Arguably one of the Samsung Galaxy S8’s most useful features is Always On Display, which lights up certain parts of the smartphone’s screen without drawing a lot of power. Now, according to code uncovered by XDA Developers, the Google Pixel phone might be the next to get it.
In a report on Friday, XDA Developers published code in the latest version of Android O Developer Preview 3 that points toward an always-on display mode. It mentions “doze,” a tag that Google uses internally to reference Android’s lift-to-check, double-tap-to-check ambient display feature that lights up a device’s screen when notifications come in. And it includes a toggle that enables an “always-on” state that prevents the Pixel’s display from sleeping.
It appear to be similar to Samsung’s Always On Display. With the experimental always-on display enabled, the Pixel shows notification text and icons in monochromatic colors beneath a clock, date, and battery indicator. Always-on display isn’t accessible without editing the code, and it isn’t fully functional yet. But XDA Developers expects it to make its way to Android’s System UI Tuner, the settings menu on newer Android phones that can be accessed by pulling down the status bar and long-pressing on the settings cog.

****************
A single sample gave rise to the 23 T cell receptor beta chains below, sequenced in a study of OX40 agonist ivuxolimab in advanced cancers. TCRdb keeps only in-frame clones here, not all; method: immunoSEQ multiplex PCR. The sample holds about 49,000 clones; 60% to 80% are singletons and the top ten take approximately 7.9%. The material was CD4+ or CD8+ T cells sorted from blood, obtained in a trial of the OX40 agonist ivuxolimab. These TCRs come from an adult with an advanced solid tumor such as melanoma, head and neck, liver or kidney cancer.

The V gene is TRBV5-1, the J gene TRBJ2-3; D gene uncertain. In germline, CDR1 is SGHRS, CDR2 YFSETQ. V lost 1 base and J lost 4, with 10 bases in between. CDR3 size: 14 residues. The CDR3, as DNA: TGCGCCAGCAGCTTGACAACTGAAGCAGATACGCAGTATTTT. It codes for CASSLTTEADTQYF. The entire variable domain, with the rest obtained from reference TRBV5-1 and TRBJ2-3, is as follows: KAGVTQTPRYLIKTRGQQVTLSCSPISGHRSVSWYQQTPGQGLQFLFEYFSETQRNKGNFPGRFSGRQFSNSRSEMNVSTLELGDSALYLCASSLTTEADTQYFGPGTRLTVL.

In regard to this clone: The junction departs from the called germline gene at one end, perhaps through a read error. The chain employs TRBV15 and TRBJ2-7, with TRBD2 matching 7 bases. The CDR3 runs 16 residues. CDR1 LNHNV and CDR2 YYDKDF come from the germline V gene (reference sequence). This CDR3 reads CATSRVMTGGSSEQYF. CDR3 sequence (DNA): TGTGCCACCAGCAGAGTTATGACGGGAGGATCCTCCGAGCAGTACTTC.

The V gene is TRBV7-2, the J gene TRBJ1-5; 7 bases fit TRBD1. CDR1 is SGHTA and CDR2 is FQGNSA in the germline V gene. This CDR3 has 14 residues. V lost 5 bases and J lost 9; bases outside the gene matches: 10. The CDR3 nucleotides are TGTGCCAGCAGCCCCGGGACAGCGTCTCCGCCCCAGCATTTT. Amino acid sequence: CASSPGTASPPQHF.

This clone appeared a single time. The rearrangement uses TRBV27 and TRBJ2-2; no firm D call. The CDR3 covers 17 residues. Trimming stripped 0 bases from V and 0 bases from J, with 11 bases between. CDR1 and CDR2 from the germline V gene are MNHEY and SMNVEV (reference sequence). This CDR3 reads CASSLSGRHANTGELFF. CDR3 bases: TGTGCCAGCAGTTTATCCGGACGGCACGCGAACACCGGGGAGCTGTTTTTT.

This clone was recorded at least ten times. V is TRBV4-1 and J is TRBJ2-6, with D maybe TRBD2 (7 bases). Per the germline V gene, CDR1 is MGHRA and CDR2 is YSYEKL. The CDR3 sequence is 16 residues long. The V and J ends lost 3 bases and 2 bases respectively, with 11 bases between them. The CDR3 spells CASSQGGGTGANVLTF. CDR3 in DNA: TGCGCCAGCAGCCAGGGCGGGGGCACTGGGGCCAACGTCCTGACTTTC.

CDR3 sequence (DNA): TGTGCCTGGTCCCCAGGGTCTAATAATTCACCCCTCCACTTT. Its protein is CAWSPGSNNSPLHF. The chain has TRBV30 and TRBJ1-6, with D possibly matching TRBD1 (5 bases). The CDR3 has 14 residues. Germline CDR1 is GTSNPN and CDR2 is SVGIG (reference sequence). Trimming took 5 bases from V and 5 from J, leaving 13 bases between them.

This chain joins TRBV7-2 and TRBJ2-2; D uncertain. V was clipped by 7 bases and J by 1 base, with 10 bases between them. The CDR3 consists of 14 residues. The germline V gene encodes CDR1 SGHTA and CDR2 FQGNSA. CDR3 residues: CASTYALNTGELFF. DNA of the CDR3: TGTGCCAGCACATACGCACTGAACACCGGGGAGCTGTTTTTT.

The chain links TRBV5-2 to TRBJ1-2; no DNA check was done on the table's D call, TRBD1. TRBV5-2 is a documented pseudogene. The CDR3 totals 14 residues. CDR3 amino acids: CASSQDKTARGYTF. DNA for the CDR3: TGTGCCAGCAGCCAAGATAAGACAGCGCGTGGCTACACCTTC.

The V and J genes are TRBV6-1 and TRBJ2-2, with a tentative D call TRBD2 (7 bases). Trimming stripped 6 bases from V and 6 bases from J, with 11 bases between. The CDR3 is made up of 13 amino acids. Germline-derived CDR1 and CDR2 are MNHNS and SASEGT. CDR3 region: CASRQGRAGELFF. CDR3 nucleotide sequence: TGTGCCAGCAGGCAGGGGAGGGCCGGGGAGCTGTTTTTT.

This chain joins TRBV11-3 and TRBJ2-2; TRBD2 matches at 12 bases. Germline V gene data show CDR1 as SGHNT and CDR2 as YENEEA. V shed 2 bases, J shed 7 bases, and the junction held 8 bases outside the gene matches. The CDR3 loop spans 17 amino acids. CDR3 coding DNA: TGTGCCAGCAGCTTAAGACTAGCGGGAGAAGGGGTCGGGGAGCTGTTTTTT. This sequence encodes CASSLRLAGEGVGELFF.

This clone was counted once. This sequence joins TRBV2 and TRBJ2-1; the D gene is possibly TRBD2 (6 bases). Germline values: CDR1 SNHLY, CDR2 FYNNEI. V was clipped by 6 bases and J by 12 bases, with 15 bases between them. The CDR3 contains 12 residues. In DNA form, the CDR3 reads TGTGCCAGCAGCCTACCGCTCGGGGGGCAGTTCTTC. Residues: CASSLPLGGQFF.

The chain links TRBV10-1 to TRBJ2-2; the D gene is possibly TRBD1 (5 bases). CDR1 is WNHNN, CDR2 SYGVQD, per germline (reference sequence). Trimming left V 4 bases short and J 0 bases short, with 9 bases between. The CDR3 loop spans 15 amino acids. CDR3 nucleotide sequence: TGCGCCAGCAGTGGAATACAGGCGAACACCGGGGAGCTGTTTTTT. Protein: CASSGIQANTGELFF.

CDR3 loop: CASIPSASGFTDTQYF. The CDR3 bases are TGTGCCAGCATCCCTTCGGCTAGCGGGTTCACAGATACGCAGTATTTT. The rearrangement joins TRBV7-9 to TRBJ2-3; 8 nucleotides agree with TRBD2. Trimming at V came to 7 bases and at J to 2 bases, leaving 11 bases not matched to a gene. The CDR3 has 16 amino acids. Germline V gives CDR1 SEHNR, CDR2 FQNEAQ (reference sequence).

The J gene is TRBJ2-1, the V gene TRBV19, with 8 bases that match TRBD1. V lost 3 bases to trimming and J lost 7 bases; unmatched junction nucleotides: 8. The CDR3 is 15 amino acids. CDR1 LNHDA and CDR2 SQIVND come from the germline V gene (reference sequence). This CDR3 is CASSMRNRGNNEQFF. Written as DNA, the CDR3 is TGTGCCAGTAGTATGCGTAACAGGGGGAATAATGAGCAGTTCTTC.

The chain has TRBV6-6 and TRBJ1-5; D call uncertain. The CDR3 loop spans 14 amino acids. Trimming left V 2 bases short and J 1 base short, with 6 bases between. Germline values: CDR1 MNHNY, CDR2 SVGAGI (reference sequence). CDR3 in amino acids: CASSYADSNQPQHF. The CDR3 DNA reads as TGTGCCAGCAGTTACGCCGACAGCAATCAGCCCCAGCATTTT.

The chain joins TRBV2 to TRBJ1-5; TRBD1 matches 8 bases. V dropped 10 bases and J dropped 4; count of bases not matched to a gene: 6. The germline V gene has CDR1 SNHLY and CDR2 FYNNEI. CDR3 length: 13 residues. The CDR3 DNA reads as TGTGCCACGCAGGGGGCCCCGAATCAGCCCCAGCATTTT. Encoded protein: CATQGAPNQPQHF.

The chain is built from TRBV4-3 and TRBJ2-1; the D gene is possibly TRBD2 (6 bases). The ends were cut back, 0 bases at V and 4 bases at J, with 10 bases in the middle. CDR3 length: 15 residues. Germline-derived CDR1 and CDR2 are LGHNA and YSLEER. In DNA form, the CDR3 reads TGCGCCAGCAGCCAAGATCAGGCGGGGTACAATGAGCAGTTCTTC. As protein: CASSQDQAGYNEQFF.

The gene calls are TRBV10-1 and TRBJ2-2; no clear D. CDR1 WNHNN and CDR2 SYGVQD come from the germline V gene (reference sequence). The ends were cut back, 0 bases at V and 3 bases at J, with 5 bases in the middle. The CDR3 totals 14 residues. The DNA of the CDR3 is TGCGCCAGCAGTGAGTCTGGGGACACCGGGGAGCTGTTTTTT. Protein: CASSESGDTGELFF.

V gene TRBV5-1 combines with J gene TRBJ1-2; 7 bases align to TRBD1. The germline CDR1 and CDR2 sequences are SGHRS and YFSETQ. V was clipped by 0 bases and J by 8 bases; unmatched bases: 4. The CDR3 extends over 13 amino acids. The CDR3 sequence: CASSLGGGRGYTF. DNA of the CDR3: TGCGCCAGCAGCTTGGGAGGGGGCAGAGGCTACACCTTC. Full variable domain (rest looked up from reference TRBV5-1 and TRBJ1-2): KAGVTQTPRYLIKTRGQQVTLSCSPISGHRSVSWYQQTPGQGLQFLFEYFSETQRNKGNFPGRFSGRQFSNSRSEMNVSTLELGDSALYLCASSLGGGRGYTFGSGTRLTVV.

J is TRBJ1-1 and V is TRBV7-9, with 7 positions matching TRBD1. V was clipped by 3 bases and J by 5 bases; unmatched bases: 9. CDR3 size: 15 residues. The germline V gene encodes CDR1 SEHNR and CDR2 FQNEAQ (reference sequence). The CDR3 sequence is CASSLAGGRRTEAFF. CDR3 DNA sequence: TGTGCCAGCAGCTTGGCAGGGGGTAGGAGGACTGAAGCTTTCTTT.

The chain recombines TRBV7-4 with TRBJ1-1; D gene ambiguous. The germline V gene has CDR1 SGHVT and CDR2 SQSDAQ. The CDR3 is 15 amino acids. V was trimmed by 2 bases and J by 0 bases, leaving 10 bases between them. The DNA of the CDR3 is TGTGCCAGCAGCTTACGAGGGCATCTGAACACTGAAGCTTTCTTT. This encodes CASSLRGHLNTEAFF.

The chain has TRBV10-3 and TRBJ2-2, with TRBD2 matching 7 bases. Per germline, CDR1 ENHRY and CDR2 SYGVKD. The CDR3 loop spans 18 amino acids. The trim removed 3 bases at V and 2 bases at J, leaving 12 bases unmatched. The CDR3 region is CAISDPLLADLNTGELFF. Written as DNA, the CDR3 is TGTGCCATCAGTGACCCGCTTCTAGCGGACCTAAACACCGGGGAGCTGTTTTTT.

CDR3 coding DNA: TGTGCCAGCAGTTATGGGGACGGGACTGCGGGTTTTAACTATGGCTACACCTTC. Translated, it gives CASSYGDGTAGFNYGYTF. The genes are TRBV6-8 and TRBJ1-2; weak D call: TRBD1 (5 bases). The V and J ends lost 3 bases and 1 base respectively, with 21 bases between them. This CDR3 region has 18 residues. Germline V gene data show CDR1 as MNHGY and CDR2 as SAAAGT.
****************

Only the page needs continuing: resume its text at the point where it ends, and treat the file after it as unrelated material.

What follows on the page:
If the Pixel gains an always-on display mode via an update, it would be an impressive feat. It took Samsung engineers more than three years to optimize the power draw of display components and sensors for Always On Display, and even longer to develop a new hardware algorithm — Smart Power Saving — to further boost performance.
Always On Display’s secret sauce is its ambient awareness features, which tap the Galaxy S8’s RGB light and accelerometer sensors to fine-tune screen brightness and disable notifications in situations where you’re unable to see the screen, such as when it’s in your pocket or in a bag.
It’s unclear if the Pixel’s always-on display will work the same way. It might be more akin to Moto Display, Motorola’s ambient display mode (since discontinued) that lights up portions of a smartphone’s screen when the display is off. Similar to Samsung’s Always On Display, Moto Display shuts off the screen when the phone is in your pocket or face down on a table. But unlike the Always On Display, it’s actionable: Moto Display lets you reveal a notification’s contents by touching and holding it, or dismiss it by swiping to the left or right.
Whatever form the Pixel’s always-on display mode takes, it’s likely to ship as part of Google’s Android O Developer Preview program. XDA Developers notes that a toggle’s been coded, but not made visible.
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